Vuelta a Espana 2017
Italy’s Nibali, the 2010 Vuelta champion of the Bahrain Merida team, proved the strongest of a select nine-man group to secure the second Vuelta stage win of his career ahead of Spaniard David de la Cruz (Quick-Step Floors) and Team Sky’s Froome.
Froome’s four bonus seconds for his third place – plus, crucially, the two canny bonus seconds he picked up in the intermediate sprint ahead of the last of three climbs – were enough to see the British rider to take over the race lead.
The four-time Tour de France champion – three times a runner-up but never a winner of the Spanish stage race – now leads De la Cruz by two seconds in the battle for the red jersey, with BMC duo Nicolas Roche and Tejay Van Garderen also two seconds adrift.
The 158.5-kilometre stage from Prades in France to Andorra la Vella looked to be brewing into a four-way battle between Froome, Colombian Esteban Chaves (Orica-Scott), Frenchman Romain Bardet (Ag2R-La Mondiale) and Italian national champion Fabio Aru (Astana).
But the leading quartet was caught by five chasers – Nibali, De la Cruz, Ireland’s Roche, American Van Garderen and Italian Domenico Pozzovivo (Ag2R-La Mondiale) – inside the final kilometre.
In a nail-biting finale to the first major GC showdown, it was Nibali who had most left in the tank – the Sicilian raising his hand to his head to emulate a shark’s fin as he crossed the line.
The big loser of the day was the triple Vuelta champion Alberto Contador of Trek-Segafredo, who conceded 2’33” to his rivals. The Spanish veteran was unable to respond to Froome’s decisive attack on the Alto de la Comella inside the final 10km and faced a big battle to limit his losses.
British twins Adam and Simon Yates (both Orica-Scott) conceded 25 seconds and 29 seconds respectively, with the likes of Louis Meintjes (UAE Team Emirates), Ilnur Zakarin (Katusha-Alpecin) and Steven Kruijswijk (LottoNL-Jumbo) all among the losers – but none as comprehensively so as Contador.
Just three days into the 72nd edition of the race and the riders faced the first major test with two Cat.1 climbs either side of a foray into Spain as the race left French soil en route to a thrilling finish in Andorra.
A break of eight riders formed on the Col de la Perche, which the combative Belgian Thomas De Gendt (Lotto Soudal) crested in pole position ahead of the Italian Davide Villella (Cannondale-Drapac).
The gap stretched out to five minutes as the Quick-Step Floors team-mates of overnight leader Yves Lampaert seemed content to let the break take over the reins of the race.
A long stretch along the valley of the river Segre saw the gap come down in the heat of the day – prompting Axel Domont, one of two Ag2R-La Mondiale riders in the break, to attack with 55km remaining ahead of the second climb.
Domont’s time ahead was limited – the Frenchman handing over the baton to compatriot and team-mate Alexandre Geniez, who edged clear with Villella and the Uruguayan Fabricio Ferrari on the Coll de la Rabassa once the race had crossed into Andorra.
Heavy pace-setting from Team Sky saw the peloton whittled down and the remnants of the break – De Gendt, Domont, Przemyslaw Niemiec (UAE Team Emirates), Anthony Turgis (Cofidis) and Fernando Orjuela (Manzana Postobon) – quickly swallowed up.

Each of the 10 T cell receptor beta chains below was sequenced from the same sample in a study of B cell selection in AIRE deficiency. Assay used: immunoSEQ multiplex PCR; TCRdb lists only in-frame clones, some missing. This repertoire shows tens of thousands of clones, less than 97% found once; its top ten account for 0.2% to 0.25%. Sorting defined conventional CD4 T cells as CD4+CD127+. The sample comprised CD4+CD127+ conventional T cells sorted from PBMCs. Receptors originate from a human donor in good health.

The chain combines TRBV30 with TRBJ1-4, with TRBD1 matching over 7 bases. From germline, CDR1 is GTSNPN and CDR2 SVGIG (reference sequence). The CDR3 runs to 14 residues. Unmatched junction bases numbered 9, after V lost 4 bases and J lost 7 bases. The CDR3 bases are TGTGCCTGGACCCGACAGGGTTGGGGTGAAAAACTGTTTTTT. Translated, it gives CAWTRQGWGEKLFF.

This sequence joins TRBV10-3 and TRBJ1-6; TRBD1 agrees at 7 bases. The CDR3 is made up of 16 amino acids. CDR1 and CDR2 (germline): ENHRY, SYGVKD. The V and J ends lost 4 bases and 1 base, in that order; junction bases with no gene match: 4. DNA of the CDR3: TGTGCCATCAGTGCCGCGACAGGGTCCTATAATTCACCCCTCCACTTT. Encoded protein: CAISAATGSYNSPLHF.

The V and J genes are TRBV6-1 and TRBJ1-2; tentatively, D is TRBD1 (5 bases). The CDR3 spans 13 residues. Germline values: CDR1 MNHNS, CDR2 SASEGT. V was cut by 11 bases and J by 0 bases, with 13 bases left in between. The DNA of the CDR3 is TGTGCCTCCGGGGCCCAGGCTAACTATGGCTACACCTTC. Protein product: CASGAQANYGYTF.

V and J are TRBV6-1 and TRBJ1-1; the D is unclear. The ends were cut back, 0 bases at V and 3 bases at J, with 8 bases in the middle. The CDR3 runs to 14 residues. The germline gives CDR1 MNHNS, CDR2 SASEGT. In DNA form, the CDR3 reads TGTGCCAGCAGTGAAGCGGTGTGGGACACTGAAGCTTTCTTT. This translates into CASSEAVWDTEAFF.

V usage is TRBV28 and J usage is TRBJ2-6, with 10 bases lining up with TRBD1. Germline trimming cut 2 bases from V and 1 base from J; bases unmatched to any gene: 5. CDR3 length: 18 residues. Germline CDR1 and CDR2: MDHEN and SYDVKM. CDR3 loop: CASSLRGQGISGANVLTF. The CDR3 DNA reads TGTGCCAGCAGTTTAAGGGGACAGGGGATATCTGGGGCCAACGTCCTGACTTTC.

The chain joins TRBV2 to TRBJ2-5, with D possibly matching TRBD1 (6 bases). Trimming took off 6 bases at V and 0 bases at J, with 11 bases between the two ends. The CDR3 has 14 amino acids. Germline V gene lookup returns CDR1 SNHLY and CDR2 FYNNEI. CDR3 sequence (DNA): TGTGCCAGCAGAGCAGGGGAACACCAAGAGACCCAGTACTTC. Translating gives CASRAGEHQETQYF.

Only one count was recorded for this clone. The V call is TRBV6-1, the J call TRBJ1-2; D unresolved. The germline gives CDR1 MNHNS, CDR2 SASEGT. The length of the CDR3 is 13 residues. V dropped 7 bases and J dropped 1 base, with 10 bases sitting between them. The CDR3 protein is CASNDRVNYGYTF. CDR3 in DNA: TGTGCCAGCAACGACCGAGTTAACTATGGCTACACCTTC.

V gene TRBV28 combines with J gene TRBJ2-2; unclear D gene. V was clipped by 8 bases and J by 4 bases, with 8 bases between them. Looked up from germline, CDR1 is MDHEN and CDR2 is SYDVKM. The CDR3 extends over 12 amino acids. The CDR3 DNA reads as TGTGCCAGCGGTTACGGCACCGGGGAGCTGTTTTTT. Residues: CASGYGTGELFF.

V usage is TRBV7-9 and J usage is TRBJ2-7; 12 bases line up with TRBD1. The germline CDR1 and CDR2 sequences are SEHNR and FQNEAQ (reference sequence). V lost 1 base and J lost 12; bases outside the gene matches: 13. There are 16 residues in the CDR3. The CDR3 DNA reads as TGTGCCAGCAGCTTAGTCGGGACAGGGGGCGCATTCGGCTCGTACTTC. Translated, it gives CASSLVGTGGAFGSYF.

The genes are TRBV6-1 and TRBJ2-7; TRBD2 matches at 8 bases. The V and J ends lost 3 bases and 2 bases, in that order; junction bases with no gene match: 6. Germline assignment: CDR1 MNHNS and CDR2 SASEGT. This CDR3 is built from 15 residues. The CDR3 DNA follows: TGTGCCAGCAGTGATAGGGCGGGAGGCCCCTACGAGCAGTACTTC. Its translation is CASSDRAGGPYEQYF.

Despite Sky’s tempo, Spain’s Antonio Pedrero (Movistar) and UAE Team Emirates duo Darwin Atapuma and Rui Costa were able to ride clear in pursuit of the leaders.
But by the time the riders crested the summit Atapuma and Costa were pegged back – with Geniez and Villella out ahead with just 10 seconds to spare and 28km still remaining. The two leaders sat up, with Villella’s two second-places over both summits enough to give the Italian the lead in the blue polka dot jersey competition.
Colombian Atapuma gingerly set the pace on the descent – almost coming a cropper on one tight bend – before Sky took over the reins at the intermediate sprint, which saw Diego Rosa lead out Froome in a one-two: the two bonus seconds trousered by Froome proving the difference at the end of the day.
The race blew apart on the Alto de la Comella with 10km remaining as Sky set a fast tempo through Gianni Moscon and Mikel Nieve ahead of a big acceleration by Froome. With Contador among the raft of riders to be dropped, Chaves was the only man who could stick with Froome’s frenetic tempo.
The two riders crossed the summit with a small gap over Bardet and Aru, who had extricated themselves from a chasing group on the second-category climb.
But the 4km descent to the finish saw both duos come back together – and despite a big kick by Froome going under the flamme rouge, the Nibali chasing group managed to bridge over with five-hundred metres to spare.
Nibali, third in May’s Giro d’Italia, proved the strongest – but Froome’s sprint for third place saw the Briton pick up another four bonus seconds and move into the race lead.
Although he has three times finished runner-up on the Vuelta, this is the first time Froome has worn the red jersey since a solitary day in red during the 2011 Vuelta – where he eventually missed out on the win by just 13 seconds to Spaniard Juan Jose Cobo.
“It’s been a long time since I had the red jersey. It feels amazing to put it back on,” Froome said.
“To be in this position is something I’ve thought about for a long time and I worked really hard after the Tour. It’s going to be really hard to keep it until the end, especially with the time bonuses out there. It’s only two seconds to the next group of riders. It’s still really close. I don’t expect to keep it till the end but I’m certainly going to fight for it.”
The Vuelta continues on Tuesday with the 198.2km Stage 4 from Escaldes-Engordany to Tarragona, which includes one Cat.3 climb but should reopen the door for the sprinters.